Which Financial Frictions? Parsing the Evidence from the Financial Crisis of 2007-9
The financial crisis of 2007-9 has sparked keen interest in models of financial frictions and their impact on macro activity. Most models share the feature that borrowers suffer a contraction in the quantity of credit. However, the evidence suggests that although bank lending to firms declines during the crisis, bond financing actually increases to make up much of the gap. This paper reviews both aggregate and micro level data and highlights the shift in the composition of credit between loans and bonds. Motivated by the evidence, we formulate a model of direct and intermediated credit that captures the key stylized facts. In our model, the impact on real activity comes from the spike in risk premiums, rather than contraction in the total quantity of credit.
Paper presented at the NBER Macro Annual Conference, April 20-21, 2012. We thank Daron Acemoglu, Olivier Blanchard, Thomas Eisenbach, Mark Gertler, Simon Gilchrist, Arvind Krishnamurthy, Guido Lorenzoni, Jonathan Parker, Michael Woodford and participants at the Chicago Macroeconomic Fragility conference and the 2012 AEA meetings for comments on earlier versions of the paper. We also thank Michael Roberts and Simon Gilchrist for making available data used in this paper. The views expressed herein are those of the authors and do not necessarily reflect the views of the National Bureau of Economic Research, the Federal Reserve Bank of New York, or the Federal Reserve System.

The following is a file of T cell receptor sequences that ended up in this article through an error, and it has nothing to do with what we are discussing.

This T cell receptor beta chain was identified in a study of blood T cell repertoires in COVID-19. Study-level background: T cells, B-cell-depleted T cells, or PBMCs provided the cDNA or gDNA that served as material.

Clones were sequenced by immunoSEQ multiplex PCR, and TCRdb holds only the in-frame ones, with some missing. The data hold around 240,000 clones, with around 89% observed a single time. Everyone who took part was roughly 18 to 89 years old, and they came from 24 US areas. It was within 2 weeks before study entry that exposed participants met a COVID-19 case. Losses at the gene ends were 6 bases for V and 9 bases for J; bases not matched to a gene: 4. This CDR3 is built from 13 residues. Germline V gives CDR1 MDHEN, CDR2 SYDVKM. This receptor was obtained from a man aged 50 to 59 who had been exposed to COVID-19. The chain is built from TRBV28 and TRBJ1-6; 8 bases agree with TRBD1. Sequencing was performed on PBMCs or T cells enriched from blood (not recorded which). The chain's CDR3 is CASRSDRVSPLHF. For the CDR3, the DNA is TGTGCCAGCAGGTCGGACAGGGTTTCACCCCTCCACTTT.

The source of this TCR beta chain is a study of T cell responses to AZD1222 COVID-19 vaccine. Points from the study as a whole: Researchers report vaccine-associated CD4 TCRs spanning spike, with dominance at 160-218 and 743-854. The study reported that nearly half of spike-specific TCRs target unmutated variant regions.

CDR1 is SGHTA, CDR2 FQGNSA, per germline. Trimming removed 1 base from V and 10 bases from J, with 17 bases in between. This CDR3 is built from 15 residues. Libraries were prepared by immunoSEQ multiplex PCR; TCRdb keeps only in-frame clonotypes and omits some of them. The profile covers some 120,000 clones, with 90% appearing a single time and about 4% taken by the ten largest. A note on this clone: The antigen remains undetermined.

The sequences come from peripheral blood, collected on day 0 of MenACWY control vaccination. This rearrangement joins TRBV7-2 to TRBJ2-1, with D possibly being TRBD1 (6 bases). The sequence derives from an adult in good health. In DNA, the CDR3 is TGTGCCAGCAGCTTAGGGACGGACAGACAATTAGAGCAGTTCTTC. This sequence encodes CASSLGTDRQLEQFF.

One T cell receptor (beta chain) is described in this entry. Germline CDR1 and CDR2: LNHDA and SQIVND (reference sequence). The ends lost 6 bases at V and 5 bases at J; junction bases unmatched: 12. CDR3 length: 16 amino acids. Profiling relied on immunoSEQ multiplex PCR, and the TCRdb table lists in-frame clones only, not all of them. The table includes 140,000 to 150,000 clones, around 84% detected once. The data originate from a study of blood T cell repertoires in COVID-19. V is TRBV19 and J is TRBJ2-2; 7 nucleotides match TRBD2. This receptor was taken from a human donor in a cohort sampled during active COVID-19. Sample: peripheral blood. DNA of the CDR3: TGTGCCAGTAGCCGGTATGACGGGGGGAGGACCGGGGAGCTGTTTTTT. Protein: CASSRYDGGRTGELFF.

- During the recent crisis, bank lending to firms declined: loan issuances dropped 75 percent, and the probability of obtaining a loan fell...
Which Financial Frictions? Parsing the Evidence from the Financial Crisis of 2007 to 2009, Tobias Adrian, Paolo Colla, Hyun Song Shin. in NBER Macroeconomics Annual 2012, Volume 27, Acemoglu, Parker, and Woodford. 2013